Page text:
Onno Ruhl, World Bank country director for India said, “This project will allow low-income households to switch from expensive informal finance to longer-term, formal sources for their housing needs. This we expect will contribute to an average increase in incomes of people at the bottom of the pyramid.”



ADB grants $300 million for road project in India

August 17, 2013


The Asian Development Bank (ADB) has signed an agreement with the Government of India to provide a financing package of $300 million to fund a road development project in the state of Bihar.


The country intends to use the funds for Bihar State Highways II Project, which will upgrade 254 kilometers of severely deteriorated highway in northern and southern Bihar. The project will widen existing sections of four highways to two lanes, build and maintain bridges, and strengthen pavement. This should optimize access to the state highway network for beneficiaries living in remote villages.

The project will also use a $1 million from the allotted funds to prepare a 20-year road master plan for Bihar state. The project will also focus on improving the road design that will help address future flooding. To offset carbon emissions, the project will plant 10 trees for every individual tree cut for road widening. Solar panels will be used at construction sites to sequester carbon and reduce carbon emissions.

Stated for completion in October 2017, the estimated outlay of the Bihar State Highways II Project is $375 million. The remaining funding for the project will be provided by the government of India.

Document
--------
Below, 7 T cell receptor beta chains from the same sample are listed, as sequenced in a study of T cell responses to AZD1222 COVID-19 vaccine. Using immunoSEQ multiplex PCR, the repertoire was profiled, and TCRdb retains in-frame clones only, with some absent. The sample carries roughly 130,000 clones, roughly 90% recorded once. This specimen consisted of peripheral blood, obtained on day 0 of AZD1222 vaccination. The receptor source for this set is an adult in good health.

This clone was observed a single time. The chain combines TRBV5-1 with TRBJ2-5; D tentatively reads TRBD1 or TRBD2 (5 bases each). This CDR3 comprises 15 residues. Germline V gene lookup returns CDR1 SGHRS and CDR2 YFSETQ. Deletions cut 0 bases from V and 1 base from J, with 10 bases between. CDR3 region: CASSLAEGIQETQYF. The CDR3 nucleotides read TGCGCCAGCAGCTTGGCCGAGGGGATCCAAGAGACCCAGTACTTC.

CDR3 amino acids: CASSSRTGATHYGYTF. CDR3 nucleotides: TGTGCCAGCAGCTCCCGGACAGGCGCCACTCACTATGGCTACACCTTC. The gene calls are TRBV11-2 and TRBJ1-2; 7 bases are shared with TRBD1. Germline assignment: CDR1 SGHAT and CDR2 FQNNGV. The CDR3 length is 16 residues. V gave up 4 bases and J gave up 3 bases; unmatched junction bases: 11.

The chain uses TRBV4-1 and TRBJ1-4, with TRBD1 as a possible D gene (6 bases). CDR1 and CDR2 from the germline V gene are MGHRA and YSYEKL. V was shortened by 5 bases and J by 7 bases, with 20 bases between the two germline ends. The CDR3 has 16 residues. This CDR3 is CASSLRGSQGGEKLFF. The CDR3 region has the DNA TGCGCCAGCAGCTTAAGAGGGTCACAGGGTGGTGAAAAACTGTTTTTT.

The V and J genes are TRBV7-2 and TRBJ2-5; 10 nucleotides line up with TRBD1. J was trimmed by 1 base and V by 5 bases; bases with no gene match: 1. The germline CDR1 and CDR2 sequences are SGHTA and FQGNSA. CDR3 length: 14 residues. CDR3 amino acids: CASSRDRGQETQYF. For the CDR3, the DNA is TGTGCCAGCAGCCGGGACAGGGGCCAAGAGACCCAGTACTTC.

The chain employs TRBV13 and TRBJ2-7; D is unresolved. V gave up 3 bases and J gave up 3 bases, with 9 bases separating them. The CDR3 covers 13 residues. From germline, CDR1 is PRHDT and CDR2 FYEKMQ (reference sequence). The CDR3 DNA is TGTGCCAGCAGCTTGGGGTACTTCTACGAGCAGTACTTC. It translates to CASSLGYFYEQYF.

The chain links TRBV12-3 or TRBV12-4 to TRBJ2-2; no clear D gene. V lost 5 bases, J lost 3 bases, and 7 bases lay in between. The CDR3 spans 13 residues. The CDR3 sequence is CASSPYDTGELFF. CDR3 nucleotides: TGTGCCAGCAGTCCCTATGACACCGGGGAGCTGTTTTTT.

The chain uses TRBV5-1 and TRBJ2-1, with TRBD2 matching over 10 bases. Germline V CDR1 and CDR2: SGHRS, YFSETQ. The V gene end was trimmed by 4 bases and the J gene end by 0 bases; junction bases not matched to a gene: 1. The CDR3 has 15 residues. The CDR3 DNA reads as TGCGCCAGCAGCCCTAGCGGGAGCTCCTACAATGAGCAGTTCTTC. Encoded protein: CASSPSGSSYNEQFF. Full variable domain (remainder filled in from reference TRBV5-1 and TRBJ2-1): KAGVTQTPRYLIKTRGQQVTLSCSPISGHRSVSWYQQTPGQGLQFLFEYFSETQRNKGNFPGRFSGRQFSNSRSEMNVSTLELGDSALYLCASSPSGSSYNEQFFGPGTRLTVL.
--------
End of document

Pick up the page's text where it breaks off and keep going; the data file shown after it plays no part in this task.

Road plans good only on paper: High court

August 14, 2013

Rosy Sequeira, TNN |

MUMBAI: Trying to cover up for its shoddy job so far, the BMC on Tuesday told the Bombay high court that it is working towards utility mapping and coordinated placement of underground cables to ensure conditions of roads did not suffer in future.

The BMC explained its proposals to the HC, which took a suo motu cognizance of potholed stretches in Mumbai, Thane and Navi Mumbai. “Your paperwork is good but results are not there,” the HC told the civic body.

Brihanmumbai Municipal Corporation on Tuesday told Bombay High Court that it is working towards utility mapping and coordinated placement of under ground utilities to provide for good roads in future for Mumbai.

Highways leading to Mumbai were excellent but one realizes “you have entered the municipal limits by looking at the condition of the roads”, a division bench of Chief Justice Mohit Shah and Justice M S Sanklecha observed. “All of us want proper roads. Property prices are so high, people cannot afford to buy flats in south Mumbai. They stay far away and commute the distance. Roads are the arteries of a city. If you give good roads, people don’t mind staying 50km away,” said Justice Shah, adding that good roads cut down , adding that smooth roads and good connectivity can cut down on commute time.